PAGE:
Finally, research can give businesses and nonprofit organizations an edge on competitors. "In competitive environments, clients are turning to more sophisticated analysis because they need to understand what motivates their customers, prospects and stakeholders," adds Quarles.
The cost of conducting public opinion studies ranges from more than U.S. $100,000 to as little as $3,000 depending on program size and scope. With a minimum of training, economical research can sometimes be done in-house. For example, after watching dozens of focus groups, many communication practitioners are capable of moderating an employee focus group with some professional assistance.
But many organizations find it cheaper and more credible to outsource opinion research rather than use in-house staff. Even the U.S. Democratic and Republican national congressional committees, with million dollar research budgets, hire out most of their research. Few businesses can keep up with cutting-edge analytical tools like causal modeling without outside consulting assistance.
Tips for choosing a research consultant
When choosing a public opinion research consultant, follow these user-friendly tips:
1. Retain a researcher with relevant expertise. Hiring a health-care market researcher to survey public policy attitudes would be imprudent.
2. Examine educational qualifications. A social science doctorate helps when using higher-level analytical techniques.
3. Ask for references. Talk to previous clients about their results using various techniques.
4. Ask researchers for examples of their work. If a firm demurs because of confidentiality concerns, ask them to omit confidential material or references to specific clients.
A century ago, a major retailer quipped, "I know half my advertising budget is wasted. The trouble is, I don't know which half." Today's opinion research can help communicators spend their budgets effectively by knowing their audiences. In a nutshell, good public opinion research can give corporations a vital edge in communication by providing insights on what to say, whom to say it to, and how, when and where to say it best.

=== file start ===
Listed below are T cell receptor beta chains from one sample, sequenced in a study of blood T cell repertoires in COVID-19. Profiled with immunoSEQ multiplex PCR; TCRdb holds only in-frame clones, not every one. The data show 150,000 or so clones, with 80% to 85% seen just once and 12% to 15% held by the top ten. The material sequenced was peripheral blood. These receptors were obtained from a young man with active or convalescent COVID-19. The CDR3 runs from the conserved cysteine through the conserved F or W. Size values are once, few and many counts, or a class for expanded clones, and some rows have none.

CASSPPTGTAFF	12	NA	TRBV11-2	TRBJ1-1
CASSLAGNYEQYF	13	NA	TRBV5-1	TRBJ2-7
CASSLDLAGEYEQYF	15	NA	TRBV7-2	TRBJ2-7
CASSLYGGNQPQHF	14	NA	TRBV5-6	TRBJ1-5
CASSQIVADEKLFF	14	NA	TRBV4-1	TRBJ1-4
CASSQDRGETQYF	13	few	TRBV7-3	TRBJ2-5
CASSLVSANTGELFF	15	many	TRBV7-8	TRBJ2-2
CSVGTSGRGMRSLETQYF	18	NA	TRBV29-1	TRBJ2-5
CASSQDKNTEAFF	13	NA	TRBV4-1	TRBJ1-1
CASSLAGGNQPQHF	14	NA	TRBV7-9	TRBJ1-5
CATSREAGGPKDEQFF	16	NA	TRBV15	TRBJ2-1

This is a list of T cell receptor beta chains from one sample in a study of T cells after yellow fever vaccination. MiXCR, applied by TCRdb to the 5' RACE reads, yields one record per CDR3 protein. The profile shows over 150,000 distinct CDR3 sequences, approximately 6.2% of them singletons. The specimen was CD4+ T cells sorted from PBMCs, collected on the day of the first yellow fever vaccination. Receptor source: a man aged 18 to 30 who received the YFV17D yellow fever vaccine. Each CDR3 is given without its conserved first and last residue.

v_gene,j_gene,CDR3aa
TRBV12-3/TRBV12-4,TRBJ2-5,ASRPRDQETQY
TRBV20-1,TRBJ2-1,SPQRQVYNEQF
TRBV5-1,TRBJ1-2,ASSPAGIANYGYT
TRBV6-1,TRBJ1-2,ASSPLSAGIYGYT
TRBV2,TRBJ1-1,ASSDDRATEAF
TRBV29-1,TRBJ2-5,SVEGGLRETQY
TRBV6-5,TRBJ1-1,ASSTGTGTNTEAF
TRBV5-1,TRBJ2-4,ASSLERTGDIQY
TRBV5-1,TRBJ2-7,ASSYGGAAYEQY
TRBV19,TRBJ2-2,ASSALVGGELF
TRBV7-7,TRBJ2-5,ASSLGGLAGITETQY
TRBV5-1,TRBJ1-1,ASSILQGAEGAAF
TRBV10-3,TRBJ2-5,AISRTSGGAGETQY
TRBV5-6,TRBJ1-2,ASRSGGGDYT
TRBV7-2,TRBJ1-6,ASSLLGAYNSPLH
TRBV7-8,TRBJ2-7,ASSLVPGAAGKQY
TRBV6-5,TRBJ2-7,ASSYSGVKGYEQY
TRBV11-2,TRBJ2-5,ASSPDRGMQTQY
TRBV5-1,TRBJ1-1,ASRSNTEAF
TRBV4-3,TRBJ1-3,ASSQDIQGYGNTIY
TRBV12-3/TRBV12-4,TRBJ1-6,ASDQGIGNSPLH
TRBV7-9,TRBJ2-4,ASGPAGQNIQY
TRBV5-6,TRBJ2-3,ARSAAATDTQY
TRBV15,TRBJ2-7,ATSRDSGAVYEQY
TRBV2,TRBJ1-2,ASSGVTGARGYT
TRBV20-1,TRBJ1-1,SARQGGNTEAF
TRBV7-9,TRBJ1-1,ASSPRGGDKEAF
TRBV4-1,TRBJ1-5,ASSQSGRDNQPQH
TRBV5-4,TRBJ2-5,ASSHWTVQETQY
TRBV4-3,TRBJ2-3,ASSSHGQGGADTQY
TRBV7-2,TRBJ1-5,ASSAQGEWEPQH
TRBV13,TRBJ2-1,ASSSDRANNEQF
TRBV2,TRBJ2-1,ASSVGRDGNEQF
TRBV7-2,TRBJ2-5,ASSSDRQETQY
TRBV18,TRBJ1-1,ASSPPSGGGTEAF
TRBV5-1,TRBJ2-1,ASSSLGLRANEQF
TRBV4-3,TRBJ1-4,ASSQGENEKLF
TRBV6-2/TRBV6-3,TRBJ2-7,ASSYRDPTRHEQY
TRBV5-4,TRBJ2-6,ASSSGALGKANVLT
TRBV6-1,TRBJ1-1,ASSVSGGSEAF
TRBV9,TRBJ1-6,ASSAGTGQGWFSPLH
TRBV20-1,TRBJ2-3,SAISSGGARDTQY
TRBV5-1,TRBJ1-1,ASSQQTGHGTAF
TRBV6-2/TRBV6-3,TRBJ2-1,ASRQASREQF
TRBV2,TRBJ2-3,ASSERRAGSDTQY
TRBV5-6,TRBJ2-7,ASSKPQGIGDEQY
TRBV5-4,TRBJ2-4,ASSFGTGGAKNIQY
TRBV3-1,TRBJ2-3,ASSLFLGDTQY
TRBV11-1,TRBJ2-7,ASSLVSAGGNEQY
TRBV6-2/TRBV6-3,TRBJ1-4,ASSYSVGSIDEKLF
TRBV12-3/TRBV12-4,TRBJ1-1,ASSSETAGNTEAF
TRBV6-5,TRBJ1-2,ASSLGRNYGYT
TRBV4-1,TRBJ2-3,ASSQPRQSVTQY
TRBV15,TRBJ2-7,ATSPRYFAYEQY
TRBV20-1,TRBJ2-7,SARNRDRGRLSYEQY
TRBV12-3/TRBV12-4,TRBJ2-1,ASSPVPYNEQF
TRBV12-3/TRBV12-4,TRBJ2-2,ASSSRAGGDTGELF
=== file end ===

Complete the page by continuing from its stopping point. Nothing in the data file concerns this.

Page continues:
Winning development approvals. . . is never easy in environment-conscious for a controversial 2,300-unit housing development, The Alpert Companies commissioned San Francisco-based GCA Strategies to help plan a winning community relations strategy.
Under its guidance, an opinion research technique known as conjoint analysis was used to interview neighbors of the proposed housing development. Using 14 conjoint trade-off cards, nearby residents helped plan the project by ranking design priorities. Through a series of forced choices, citizens made trade offs between housing density and various amenities.
The research revealed that while residents disliked relatively high densities, resistance could be overcome through specific concessions:
* Larger lots near adjoining homes.
* Extra landscaping to ensure privacy for existing homes.
* Donation of public open space.
Surprisingly, costly concessions such as extensive creek protection, soccer fields, and donation of a new school site found little resonance. This intelligence made strategic planning easy: Resources were targeted toward amenities with clear persuasive value, and these were also stressed in communication.
As a result, more than half of adjoining property owners endorsed the project in writing. At a public hearing, 61 neighbors supported it, with only five in opposition. The Alpert plan was unanimously approved by county commissioners, despite a density level up to 15 times more intense than adjoining properties.
Frank Noto is vice president of GCA Strategies, a San Francisco-based consultancy specializing in public affairs issues management and public opinion research.
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|Date:||Mar 1, 1995|